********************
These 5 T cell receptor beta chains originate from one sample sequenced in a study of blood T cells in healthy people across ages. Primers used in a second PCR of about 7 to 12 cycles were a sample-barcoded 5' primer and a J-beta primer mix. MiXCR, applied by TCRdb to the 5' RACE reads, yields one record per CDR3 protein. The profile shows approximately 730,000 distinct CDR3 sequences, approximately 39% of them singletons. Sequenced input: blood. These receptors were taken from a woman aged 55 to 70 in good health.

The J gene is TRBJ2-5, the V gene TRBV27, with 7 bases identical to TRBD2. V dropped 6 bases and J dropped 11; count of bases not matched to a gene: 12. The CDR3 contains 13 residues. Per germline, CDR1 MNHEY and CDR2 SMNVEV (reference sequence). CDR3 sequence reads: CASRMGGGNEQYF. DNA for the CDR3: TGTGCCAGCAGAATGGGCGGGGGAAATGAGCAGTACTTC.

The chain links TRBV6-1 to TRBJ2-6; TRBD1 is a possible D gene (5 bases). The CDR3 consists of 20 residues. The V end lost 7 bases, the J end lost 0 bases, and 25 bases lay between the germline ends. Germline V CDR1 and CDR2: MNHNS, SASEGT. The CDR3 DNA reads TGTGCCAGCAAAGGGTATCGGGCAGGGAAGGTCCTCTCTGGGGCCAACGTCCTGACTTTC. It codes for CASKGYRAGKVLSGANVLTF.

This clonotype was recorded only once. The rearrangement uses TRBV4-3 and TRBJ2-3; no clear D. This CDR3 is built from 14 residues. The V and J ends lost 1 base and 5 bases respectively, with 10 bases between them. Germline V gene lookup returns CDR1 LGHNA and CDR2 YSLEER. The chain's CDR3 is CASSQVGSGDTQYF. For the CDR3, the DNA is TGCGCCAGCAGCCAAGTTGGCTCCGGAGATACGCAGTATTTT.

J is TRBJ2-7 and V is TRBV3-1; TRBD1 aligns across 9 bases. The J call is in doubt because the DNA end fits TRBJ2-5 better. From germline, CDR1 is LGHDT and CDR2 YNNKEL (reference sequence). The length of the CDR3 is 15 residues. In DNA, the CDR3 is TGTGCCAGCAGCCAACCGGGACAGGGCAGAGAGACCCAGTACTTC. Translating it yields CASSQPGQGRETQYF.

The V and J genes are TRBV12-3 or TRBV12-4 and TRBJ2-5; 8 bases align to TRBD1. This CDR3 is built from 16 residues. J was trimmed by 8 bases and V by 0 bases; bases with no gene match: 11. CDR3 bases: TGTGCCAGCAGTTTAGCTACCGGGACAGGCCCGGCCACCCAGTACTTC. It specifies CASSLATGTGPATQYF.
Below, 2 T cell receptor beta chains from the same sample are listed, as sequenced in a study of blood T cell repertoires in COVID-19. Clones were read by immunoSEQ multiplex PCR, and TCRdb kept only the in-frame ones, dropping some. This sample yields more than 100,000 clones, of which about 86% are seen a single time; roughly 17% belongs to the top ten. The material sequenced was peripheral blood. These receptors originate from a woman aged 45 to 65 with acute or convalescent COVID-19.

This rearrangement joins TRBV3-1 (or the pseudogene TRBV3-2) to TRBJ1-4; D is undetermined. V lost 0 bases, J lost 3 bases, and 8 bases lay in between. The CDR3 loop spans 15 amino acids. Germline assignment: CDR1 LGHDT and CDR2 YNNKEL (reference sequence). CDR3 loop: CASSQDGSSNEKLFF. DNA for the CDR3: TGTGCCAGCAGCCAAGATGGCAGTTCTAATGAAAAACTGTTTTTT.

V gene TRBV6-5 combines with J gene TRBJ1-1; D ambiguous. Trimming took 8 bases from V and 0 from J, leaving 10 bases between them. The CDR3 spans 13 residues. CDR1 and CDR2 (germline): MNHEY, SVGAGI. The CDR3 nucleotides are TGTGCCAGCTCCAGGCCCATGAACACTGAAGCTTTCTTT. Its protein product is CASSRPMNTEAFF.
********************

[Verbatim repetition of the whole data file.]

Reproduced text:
These 5 T cell receptor beta chains originate from one sample sequenced in a study of blood T cells in healthy people across ages. Primers used in a second PCR of about 7 to 12 cycles were a sample-barcoded 5' primer and a J-beta primer mix. MiXCR, applied by TCRdb to the 5' RACE reads, yields one record per CDR3 protein. The profile shows approximately 730,000 distinct CDR3 sequences, approximately 39% of them singletons. Sequenced input: blood. These receptors were taken from a woman aged 55 to 70 in good health.

The J gene is TRBJ2-5, the V gene TRBV27, with 7 bases identical to TRBD2. V dropped 6 bases and J dropped 11; count of bases not matched to a gene: 12. The CDR3 contains 13 residues. Per germline, CDR1 MNHEY and CDR2 SMNVEV (reference sequence). CDR3 sequence reads: CASRMGGGNEQYF. DNA for the CDR3: TGTGCCAGCAGAATGGGCGGGGGAAATGAGCAGTACTTC.

The chain links TRBV6-1 to TRBJ2-6; TRBD1 is a possible D gene (5 bases). The CDR3 consists of 20 residues. The V end lost 7 bases, the J end lost 0 bases, and 25 bases lay between the germline ends. Germline V CDR1 and CDR2: MNHNS, SASEGT. The CDR3 DNA reads TGTGCCAGCAAAGGGTATCGGGCAGGGAAGGTCCTCTCTGGGGCCAACGTCCTGACTTTC. It codes for CASKGYRAGKVLSGANVLTF.

This clonotype was recorded only once. The rearrangement uses TRBV4-3 and TRBJ2-3; no clear D. This CDR3 is built from 14 residues. The V and J ends lost 1 base and 5 bases respectively, with 10 bases between them. Germline V gene lookup returns CDR1 LGHNA and CDR2 YSLEER. The chain's CDR3 is CASSQVGSGDTQYF. For the CDR3, the DNA is TGCGCCAGCAGCCAAGTTGGCTCCGGAGATACGCAGTATTTT.

J is TRBJ2-7 and V is TRBV3-1; TRBD1 aligns across 9 bases. The J call is in doubt because the DNA end fits TRBJ2-5 better. From germline, CDR1 is LGHDT and CDR2 YNNKEL (reference sequence). The length of the CDR3 is 15 residues. In DNA, the CDR3 is TGTGCCAGCAGCCAACCGGGACAGGGCAGAGAGACCCAGTACTTC. Translating it yields CASSQPGQGRETQYF.

The V and J genes are TRBV12-3 or TRBV12-4 and TRBJ2-5; 8 bases align to TRBD1. This CDR3 is built from 16 residues. J was trimmed by 8 bases and V by 0 bases; bases with no gene match: 11. CDR3 bases: TGTGCCAGCAGTTTAGCTACCGGGACAGGCCCGGCCACCCAGTACTTC. It specifies CASSLATGTGPATQYF.
Below, 2 T cell receptor beta chains from the same sample are listed, as sequenced in a study of blood T cell repertoires in COVID-19. Clones were read by immunoSEQ multiplex PCR, and TCRdb kept only the in-frame ones, dropping some. This sample yields more than 100,000 clones, of which about 86% are seen a single time; roughly 17% belongs to the top ten. The material sequenced was peripheral blood. These receptors originate from a woman aged 45 to 65 with acute or convalescent COVID-19.

This rearrangement joins TRBV3-1 (or the pseudogene TRBV3-2) to TRBJ1-4; D is undetermined. V lost 0 bases, J lost 3 bases, and 8 bases lay in between. The CDR3 loop spans 15 amino acids. Germline assignment: CDR1 LGHDT and CDR2 YNNKEL (reference sequence). CDR3 loop: CASSQDGSSNEKLFF. DNA for the CDR3: TGTGCCAGCAGCCAAGATGGCAGTTCTAATGAAAAACTGTTTTTT.

V gene TRBV6-5 combines with J gene TRBJ1-1; D ambiguous. Trimming took 8 bases from V and 0 from J, leaving 10 bases between them. The CDR3 spans 13 residues. CDR1 and CDR2 (germline): MNHEY, SVGAGI. The CDR3 nucleotides are TGTGCCAGCTCCAGGCCCATGAACACTGAAGCTTTCTTT. Its protein product is CASSRPMNTEAFF.